I figured I’d have been able to fill a full 12 of the 12-ouncers, but I didn’t quite manage it. The 11th bottle is my trub bottle (the final bottle tends to have a lot more sediment (aka: trub) in it); I’m a little bit worried about a bottle bomb, since it’s a glass bottle, but I’m probably just being paranoid.

In any case, I managed to get my wheat beer bottled up without incident. I’m looking forward to opening the first bottle in a few weeks. I’m told that wheat beers condition a lot faster than others, and so it should be ready to drink in 2 or 2.5 weeks instead of the usual 4.

If you’re looking to build up your pipeline as a homebrewer, the shorter conditioning time means that wheat beers are a good way to do it.

For those who are interested, here’s the recipe for the Whispering Wheat Weizenbier, along with my notes.

Whispering Wheat Weizenbier
—————————
Brewer: Adam Snider
Style: Weizen/Weissbier
Batch: 2.00 gal Extract

Characteristics
—————
Recipe Gravity: 1.040 OG
Recipe Bitterness: 17 IBU
Recipe Color: 4° SRM
Estimated FG: 1.010
Alcohol by Volume: 3.8%
Alcohol by Weight: 3.0%

Ingredients
———–
Mr. Beer Booster 0.78 lb, Sugar, Other
Mr. Beer Whispering Wheat Weizenbier 1.21 lb, Extract, Extract

Mr. Beer Whispering Wheat Weizenbier 1.00 oz, Pellet, 5
minutes

Mr. Beer Dry Ale Yeast 1.00 unit, Yeast, Temperature
Range: 68°-76° F 2.0 GRAMS

Notes
—–
Batch Notes:

Spilled significant amount of wort; reduced water to
compensate. Approximately 7 litres in total (1.85 gallons). As
a result of reducing the batch size, OG was 1.039, so the
final product should come out according to the recipe, despite
the loss of wort.

Actual OG = 1.039
Actual FG = 1.012
Actual ABV = 3.5%

Categories
Homebrewing

A Successful Brew Day

Today was brewing day. I brewed the St. Patrick’s Irish Stout refill I mentioned in my previous post.

Everything went according to plan and I managed to transfer the wort from the pot to the LBK without issue. Unfortunately, I have a habit of spilling the wort during the transfer, resulting in a loss of future beer and a sticky mess all over the kitchen. I’ve been on the search for a 3qt. (or larger) pot with a spout to avoid this problem.

While I didn’t manage to find a pot today, I managed to avoid spilling by first transfering some of the wort from the pot to the LBK using my sanitized measuring cup. Once I had the volume down a bit, I carefully poured the rest directly from the pot into the fermentation vessel.

My stout-wort is now sitting on a shelf waiting for the yeast to wake up and make beer. I’m really looking forward to tasting this when it’s ready to go.

In case you’re interested, I’ve posted the recipe below.

Interestingly, QBrew pegs the ABV at 3.3% even though the published materials from Mr. Beer put it at 3.7%. Based on my measurements, it may come in as low as 3%.

Regardless of the alcohol content, I’m happy as long as the final product tastes good. As they say on the forums: don’t chase ABV; shoot for flavour and ABV will naturally follow.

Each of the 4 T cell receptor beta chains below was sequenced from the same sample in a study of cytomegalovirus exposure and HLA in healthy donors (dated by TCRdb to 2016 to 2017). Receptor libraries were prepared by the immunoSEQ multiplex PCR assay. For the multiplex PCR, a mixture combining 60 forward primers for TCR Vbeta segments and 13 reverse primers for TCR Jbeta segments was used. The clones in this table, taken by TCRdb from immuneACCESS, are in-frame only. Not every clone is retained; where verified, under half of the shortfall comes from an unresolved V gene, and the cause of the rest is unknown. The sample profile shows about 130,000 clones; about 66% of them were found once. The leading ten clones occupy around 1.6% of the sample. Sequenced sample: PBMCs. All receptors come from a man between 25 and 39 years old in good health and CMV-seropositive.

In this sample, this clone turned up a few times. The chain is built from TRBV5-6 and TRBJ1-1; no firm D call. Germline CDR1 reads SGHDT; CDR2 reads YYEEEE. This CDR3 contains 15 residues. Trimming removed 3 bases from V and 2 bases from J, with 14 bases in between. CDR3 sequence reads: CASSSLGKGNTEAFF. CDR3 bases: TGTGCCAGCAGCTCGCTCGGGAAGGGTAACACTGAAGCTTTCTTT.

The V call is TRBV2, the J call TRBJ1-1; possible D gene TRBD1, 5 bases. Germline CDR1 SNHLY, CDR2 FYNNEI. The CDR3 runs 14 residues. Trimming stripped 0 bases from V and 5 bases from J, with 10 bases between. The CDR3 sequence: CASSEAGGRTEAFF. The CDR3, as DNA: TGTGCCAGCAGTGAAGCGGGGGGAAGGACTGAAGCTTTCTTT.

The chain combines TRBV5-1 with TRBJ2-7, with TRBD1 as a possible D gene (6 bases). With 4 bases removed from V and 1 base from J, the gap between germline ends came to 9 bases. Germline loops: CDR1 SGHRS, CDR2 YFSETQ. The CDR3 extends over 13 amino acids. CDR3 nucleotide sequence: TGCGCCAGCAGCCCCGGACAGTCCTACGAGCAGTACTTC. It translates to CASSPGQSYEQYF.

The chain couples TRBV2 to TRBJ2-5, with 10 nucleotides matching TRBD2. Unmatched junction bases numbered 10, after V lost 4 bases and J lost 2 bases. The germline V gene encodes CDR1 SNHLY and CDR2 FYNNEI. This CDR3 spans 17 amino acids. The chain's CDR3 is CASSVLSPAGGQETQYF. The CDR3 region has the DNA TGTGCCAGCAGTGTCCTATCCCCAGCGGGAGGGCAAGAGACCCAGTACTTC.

St. Patrick’s Irish Stout
————————-
Brewer: Adam Snider
Style: Irish Stout
Batch: 2.00 gal Extract

Characteristics
—————
Recipe Gravity: 1.034 OG
Recipe Bitterness: 49 IBU
Recipe Color: 42° SRM
Estimated FG: 1.008
Alcohol by Volume: 3.3%
Alcohol by Weight: 2.6%

Ingredients
———–
Mr. Beer/Coopers St. Patrick’s Irish Stout 1.87 lb, Extract, Extract

Mr. Beer/Coopers St. Patrick’s Irish Stout 1.00 oz, Pellet, 5 minutes

Mr. Beer Dry Ale Yeast 1.00 unit, Yeast, Temperature Range: 68°-76° F 2.0 GRAMS

Notes
—–
Recipe Notes:
n/a

Batch Notes:
Actual OG = 1.031

Categories
Homebrewing

Brewing Beer in a Little Brown Keg

I’m a home brewer. I’m very new to the hobby, and I definitely don’t do all grain or even partial mash brewing.

I’m an extract brewer and I’m fine with that. Because I’m just a beginner, and because it fits into my small home, I use a Mr. Beer Home Brew Kit for brewing my beer.

So far, all of my actual beers have been made using Mr. Beer ingredients as the base, but that will probably change as I gain more experience. I’ll continue to use the Mr. Beer little brown kegs (LBK), though, because they’re a convenient size and fit nicely onto the shelves in my office.

I received my first LBK as a birthday gift from Sara and I was hooked on homebrewing immediately.

Recently, I ordered a second LBK. It arrived today and included a Classic American Light (CAL) refill. I also ordered a St. Patrick’s Irish Stout refill.

I’m really looking forward to making the Irish Stout as-is, but I think I’ll add some light malt extract and sterling hops to the CAL to beef it up a bit, since I’m not really a fan of light beer.

I’ve put something together in QBrew, based on the ingredients I have at hand, and have come up with something that I think should turn out pretty well. I’m calling it Adam’s Lawnmower Ale.

Adam’s Lawnmower Ale
——————–
Brewer: Adam Snider
Style: Premium American Lager[1]
Batch: 2.00 gal Extract

Characteristics
—————
Recipe Gravity: 1.056 OG
Recipe Bitterness: 25 IBU
Recipe Color: 6° SRM
Estimated FG: 1.014
Alcohol by Volume: 5.4%
Alcohol by Weight: 4.3%

Ingredients
———–
Light DME 1.00 lb, Extract, Extract
Mr. Beer/Coopers Classic American Light 1.87 lb, Extract, Extract

Mr. Beer/Coopers Classic American Light 1.00 oz, Pellet, 5 minutes
Sterling – Zpicy, herbal hop with a hint of citrus. Can be used as both a bittering and aroma hop 0.25 oz, Pellet, 37 minutes
Sterling – Zpicy, herbal hop with a hint of citrus. Can be used as both a bittering and aroma hop 0.25 oz, Pellet, 23 minutes

Mr. Beer Dry Ale Yeast 1.00 unit, Yeast, Temperature Range: 68°-76° F 2.0 GRAMS

[1] This beer is not actually a lager; I’m simply aiming to make an ale that is “lager-like.”